Court dismisses case from cheerleader wannabe.

Last Friday we told you a little bit about a cheerleader dispute in Highland Park ISD (Region 10).  The court held that whatever “right” a student has to be a cheerleader is not protected by the U.S. Constitution.  Thus the student’s due process claim was dismissed. But that was just one of many legal theories that the parents and student presented.  Here is a quick sample of other legal nuggets from this decision.

1. A suit against a superintendent in his “official capacity” is the same thing as a suit against the district. The plaintiffs sued both HPISD and its superintendent. The court said that this was redundant. Thus all claims against former superintendent Dawson Orr were tossed out.

2. Section 121.003 of the Texas Human Resources Code applies only to physical access to public facilities. This statute prohibits discrimination against people with disabilities in conjunction with “admission and access” to public facilities. This suit was not about physical access to, or the use of, HPISD facilities. This claim was tossed out.

3. Plaintiffs alleged denial of FAPE under IDEA and Section 504, but never requested a special education due process hearing. Thus these claims were dismissed due to failure to exhaust administrative remedies. Lawyers take note: the court held that exhaustion is a jurisdictional requirement—not just an affirmative defense.

4. Plaintiffs alleged an IIED claim: Intentional Infliction of Emotional Distress. The court dismissed this claim, noting that the Tort Claims Act protects school districts from any liability for an intentional tort.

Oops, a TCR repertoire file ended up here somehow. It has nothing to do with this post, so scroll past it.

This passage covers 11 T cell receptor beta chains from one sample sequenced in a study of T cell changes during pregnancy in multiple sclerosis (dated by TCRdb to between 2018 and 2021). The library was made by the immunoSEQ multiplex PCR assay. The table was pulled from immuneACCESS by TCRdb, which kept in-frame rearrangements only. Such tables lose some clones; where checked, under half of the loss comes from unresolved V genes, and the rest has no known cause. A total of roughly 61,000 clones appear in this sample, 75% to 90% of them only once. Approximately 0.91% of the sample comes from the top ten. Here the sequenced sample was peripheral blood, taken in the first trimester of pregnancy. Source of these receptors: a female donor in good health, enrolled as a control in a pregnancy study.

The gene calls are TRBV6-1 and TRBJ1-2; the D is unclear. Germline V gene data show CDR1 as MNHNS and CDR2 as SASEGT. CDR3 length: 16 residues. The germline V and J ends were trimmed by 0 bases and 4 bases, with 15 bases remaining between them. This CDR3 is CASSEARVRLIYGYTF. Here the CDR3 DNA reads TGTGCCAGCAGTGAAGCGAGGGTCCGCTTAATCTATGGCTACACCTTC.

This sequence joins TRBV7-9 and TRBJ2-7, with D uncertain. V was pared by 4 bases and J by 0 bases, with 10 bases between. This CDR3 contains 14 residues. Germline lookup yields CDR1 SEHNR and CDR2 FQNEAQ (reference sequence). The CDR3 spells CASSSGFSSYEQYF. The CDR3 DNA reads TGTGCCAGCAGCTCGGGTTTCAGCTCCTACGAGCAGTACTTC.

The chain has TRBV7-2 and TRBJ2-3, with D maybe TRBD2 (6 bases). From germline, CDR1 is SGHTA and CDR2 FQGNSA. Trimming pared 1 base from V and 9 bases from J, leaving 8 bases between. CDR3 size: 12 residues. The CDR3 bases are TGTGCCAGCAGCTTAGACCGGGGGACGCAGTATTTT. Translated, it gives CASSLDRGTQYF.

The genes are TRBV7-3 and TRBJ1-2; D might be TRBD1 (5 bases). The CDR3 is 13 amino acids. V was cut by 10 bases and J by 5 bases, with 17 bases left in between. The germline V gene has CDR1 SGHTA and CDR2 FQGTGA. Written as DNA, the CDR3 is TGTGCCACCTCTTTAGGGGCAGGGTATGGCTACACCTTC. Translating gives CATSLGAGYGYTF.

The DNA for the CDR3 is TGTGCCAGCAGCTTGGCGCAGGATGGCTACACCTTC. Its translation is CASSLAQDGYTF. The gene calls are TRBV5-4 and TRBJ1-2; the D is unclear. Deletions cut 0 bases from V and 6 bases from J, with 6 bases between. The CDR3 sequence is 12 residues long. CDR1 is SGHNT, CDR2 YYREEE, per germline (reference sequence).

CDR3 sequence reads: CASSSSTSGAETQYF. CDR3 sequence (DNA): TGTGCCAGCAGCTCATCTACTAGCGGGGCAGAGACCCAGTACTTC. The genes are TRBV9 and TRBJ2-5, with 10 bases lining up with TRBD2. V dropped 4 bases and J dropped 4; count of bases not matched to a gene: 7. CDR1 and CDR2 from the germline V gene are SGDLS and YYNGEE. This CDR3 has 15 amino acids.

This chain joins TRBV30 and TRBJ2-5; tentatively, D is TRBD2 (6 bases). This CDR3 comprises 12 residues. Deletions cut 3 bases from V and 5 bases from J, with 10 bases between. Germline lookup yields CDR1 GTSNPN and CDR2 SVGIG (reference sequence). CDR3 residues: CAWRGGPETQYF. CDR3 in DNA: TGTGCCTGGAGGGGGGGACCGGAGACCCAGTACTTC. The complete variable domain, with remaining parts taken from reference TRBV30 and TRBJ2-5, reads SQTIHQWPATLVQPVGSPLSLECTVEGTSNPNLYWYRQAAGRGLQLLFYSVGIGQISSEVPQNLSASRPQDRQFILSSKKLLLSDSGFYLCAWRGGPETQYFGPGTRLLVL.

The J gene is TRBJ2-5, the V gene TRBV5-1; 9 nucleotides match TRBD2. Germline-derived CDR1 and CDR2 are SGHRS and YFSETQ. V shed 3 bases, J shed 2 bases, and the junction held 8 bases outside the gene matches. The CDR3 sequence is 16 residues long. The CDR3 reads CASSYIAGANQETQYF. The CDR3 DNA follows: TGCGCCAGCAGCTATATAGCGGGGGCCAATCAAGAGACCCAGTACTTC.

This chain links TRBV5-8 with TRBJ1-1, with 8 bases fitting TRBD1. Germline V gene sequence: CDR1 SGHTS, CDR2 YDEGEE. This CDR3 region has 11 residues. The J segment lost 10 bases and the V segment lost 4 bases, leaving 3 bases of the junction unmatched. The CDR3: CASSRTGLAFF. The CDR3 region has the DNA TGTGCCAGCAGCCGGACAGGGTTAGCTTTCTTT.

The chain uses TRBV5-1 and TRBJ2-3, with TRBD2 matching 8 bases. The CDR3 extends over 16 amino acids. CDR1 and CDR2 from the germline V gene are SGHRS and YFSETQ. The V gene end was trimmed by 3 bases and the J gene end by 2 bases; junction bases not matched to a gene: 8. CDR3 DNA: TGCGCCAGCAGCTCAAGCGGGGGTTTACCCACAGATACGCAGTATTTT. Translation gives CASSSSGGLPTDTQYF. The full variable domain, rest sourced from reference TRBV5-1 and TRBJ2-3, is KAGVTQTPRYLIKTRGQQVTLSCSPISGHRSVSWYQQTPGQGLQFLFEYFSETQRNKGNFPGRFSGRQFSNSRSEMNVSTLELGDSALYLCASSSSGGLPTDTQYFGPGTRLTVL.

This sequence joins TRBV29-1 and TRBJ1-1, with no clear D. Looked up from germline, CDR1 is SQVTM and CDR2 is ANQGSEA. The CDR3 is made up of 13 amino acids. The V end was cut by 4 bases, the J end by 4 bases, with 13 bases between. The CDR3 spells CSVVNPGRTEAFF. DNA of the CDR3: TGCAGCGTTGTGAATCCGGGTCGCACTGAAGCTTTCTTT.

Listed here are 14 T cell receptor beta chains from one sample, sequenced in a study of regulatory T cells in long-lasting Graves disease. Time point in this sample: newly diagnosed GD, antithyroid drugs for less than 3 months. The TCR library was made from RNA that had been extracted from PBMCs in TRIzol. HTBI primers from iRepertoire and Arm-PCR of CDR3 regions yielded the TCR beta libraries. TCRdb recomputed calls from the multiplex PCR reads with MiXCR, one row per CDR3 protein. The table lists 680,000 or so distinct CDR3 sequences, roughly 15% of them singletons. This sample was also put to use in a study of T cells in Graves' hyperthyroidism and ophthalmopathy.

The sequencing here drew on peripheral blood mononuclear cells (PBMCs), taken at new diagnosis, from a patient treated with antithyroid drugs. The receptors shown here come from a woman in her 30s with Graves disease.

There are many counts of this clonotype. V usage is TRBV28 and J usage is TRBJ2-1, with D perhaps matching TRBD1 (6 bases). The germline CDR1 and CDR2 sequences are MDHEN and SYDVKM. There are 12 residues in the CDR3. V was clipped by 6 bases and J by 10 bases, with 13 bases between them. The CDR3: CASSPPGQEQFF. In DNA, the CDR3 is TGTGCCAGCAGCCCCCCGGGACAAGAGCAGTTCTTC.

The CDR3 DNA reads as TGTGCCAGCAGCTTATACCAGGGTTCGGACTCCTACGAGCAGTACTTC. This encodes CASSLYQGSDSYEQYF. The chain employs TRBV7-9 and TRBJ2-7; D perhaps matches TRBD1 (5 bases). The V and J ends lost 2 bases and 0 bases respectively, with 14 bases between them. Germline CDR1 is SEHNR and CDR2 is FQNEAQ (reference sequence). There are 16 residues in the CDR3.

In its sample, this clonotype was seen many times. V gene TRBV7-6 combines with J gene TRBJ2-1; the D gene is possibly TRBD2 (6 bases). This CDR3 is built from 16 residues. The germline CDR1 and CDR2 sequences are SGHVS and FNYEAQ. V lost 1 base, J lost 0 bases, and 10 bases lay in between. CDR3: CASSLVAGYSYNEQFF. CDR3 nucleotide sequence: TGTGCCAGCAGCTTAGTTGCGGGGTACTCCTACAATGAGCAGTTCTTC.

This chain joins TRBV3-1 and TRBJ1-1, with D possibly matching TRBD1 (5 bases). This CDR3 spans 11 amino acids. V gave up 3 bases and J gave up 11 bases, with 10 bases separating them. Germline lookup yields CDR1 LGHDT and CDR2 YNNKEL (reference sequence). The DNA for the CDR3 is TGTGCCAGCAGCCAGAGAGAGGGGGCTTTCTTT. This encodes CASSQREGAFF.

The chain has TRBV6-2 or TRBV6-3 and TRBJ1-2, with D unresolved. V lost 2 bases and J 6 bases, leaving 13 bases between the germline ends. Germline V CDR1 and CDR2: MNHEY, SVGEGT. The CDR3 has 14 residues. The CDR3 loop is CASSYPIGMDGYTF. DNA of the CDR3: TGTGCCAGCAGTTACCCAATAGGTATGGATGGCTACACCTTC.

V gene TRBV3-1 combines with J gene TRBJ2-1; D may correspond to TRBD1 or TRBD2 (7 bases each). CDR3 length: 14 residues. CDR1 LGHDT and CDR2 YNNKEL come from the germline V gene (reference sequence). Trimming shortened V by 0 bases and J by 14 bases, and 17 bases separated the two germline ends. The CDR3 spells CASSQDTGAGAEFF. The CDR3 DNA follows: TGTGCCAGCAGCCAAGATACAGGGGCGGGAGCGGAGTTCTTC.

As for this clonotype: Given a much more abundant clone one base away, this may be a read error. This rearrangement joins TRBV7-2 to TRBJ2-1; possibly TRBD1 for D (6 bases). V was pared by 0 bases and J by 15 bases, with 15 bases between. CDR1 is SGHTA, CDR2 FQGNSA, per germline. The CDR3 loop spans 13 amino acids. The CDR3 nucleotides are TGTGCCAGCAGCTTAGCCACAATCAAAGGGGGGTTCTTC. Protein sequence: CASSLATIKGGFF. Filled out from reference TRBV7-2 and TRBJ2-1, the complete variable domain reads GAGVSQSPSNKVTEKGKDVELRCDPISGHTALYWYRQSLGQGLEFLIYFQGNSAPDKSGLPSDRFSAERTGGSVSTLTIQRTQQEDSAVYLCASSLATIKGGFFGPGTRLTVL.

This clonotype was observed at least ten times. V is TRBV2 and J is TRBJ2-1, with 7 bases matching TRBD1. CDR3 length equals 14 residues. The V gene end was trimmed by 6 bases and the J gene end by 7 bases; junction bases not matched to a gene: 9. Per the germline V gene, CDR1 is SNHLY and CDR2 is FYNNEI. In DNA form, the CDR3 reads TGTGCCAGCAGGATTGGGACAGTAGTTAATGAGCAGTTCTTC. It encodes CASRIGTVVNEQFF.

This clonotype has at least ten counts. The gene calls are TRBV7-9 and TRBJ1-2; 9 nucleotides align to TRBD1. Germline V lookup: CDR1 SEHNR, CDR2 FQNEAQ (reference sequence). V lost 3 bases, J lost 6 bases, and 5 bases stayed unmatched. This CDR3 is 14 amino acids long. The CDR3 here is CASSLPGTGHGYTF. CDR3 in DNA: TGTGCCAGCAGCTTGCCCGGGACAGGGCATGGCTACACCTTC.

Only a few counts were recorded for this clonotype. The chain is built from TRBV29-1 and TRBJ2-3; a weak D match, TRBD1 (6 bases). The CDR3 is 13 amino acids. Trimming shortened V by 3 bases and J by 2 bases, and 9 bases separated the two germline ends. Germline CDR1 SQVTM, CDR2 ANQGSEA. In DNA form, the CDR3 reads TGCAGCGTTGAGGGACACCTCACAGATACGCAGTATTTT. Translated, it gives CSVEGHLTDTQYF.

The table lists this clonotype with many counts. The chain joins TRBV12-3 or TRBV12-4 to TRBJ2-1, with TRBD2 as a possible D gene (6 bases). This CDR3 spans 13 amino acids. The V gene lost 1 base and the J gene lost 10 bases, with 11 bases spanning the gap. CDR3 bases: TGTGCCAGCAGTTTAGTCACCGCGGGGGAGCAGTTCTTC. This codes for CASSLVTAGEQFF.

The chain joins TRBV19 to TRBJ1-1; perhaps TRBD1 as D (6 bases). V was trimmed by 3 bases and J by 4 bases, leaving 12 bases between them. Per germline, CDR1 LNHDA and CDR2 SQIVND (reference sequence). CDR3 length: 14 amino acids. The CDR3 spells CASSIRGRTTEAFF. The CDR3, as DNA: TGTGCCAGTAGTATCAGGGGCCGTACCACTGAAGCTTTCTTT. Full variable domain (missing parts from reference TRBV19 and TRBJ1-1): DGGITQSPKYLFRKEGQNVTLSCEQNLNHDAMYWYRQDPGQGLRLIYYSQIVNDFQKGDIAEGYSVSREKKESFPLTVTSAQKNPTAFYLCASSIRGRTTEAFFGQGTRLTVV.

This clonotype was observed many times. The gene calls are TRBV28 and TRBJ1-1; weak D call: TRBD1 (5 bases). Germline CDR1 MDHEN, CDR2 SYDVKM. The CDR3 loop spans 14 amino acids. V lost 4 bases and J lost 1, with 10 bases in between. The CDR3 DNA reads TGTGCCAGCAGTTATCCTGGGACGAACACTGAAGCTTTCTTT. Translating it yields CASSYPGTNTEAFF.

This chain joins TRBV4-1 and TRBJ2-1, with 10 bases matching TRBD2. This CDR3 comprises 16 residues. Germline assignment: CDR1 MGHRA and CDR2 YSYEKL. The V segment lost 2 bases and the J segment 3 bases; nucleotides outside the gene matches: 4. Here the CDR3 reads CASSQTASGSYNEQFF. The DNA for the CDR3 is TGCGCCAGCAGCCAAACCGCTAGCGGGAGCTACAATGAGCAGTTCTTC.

5. The constitutional claim against HPISD failed because there was no pleading that a district policy or custom approved by the school board caused harm. The superintendent was accused of wrongdoing, but the superintendent is not a “policymaker.” Only the board is.

6. The parents’ claims as individuals were dismissed because they did not allege that they have disabilities or were discriminated against due to a disability.

7. The plaintiffs’ motion to amend their pleadings, so as to make out a stronger case, was mostly denied. The court noted “no amount of artful or creative pleading” would rescue some of the purported claims. However, the court left one door slightly ajar, permitting the plaintiffs to amend their Equal Protection Claim. But they would have to plead “sufficient facts to show that this injury occurred because of HPISD custom or policy.”

You are probably wondering what this case is all about.  The plaintiffs alleged that the district failed to provide accommodations or properly implement the student’s 504 plan.  This allegedly caused poor grades, the expense of outside tutors, and disqualification from the Cheer Squad.  The facts as alleged are much in dispute, but at this stage of the legal proceedings, the court takes the facts alleged as true. Even so, the court dismissed all of the claims outlined above.

The case is Dabney v. Highland Park ISD, decided by the federal court for the Northern District of Texas, on March 31, 2016.


And remember: those of you at the LRP National Institute in New Orleans can hear my longtime partner, Elena Gallegos, speak about OSEP advice at 10:00 this morning.  Say hi to Elena for me!